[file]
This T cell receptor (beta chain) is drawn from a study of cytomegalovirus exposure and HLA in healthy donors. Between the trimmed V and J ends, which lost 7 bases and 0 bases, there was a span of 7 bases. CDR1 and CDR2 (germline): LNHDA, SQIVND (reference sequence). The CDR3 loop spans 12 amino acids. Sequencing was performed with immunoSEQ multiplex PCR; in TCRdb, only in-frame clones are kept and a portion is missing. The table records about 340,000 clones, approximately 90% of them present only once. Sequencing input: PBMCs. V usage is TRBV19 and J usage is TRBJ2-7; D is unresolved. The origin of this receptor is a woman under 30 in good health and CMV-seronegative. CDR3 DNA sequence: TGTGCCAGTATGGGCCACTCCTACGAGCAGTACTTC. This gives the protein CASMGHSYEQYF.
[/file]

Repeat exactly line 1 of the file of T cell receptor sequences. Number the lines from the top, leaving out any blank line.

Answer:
This T cell receptor (beta chain) is drawn from a study of cytomegalovirus exposure and HLA in healthy donors. Between the trimmed V and J ends, which lost 7 bases and 0 bases, there was a span of 7 bases. CDR1 and CDR2 (germline): LNHDA, SQIVND (reference sequence). The CDR3 loop spans 12 amino acids. Sequencing was performed with immunoSEQ multiplex PCR; in TCRdb, only in-frame clones are kept and a portion is missing. The table records about 340,000 clones, approximately 90% of them present only once. Sequencing input: PBMCs. V usage is TRBV19 and J usage is TRBJ2-7; D is unresolved. The origin of this receptor is a woman under 30 in good health and CMV-seronegative. CDR3 DNA sequence: TGTGCCAGTATGGGCCACTCCTACGAGCAGTACTTC. This gives the protein CASMGHSYEQYF.